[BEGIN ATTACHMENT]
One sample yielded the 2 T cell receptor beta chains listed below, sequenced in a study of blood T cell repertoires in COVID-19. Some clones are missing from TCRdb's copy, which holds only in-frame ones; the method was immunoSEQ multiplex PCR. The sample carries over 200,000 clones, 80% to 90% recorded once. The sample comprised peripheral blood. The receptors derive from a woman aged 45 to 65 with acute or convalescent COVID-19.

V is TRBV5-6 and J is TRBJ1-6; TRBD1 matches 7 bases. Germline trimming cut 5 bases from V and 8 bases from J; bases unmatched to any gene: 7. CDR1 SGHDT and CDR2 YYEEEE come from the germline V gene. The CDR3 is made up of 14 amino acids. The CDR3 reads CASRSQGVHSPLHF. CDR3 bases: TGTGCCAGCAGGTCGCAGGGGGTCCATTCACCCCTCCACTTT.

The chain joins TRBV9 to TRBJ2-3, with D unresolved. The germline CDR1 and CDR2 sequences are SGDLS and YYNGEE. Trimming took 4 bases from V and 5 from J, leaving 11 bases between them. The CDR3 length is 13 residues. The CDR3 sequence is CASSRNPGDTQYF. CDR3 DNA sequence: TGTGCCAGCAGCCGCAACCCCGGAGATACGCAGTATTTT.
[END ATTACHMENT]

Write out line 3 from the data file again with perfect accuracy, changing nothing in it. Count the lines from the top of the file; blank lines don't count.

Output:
The chain joins TRBV9 to TRBJ2-3, with D unresolved. The germline CDR1 and CDR2 sequences are SGDLS and YYNGEE. Trimming took 4 bases from V and 5 from J, leaving 11 bases between them. The CDR3 length is 13 residues. The CDR3 sequence is CASSRNPGDTQYF. CDR3 DNA sequence: TGTGCCAGCAGCCGCAACCCCGGAGATACGCAGTATTTT.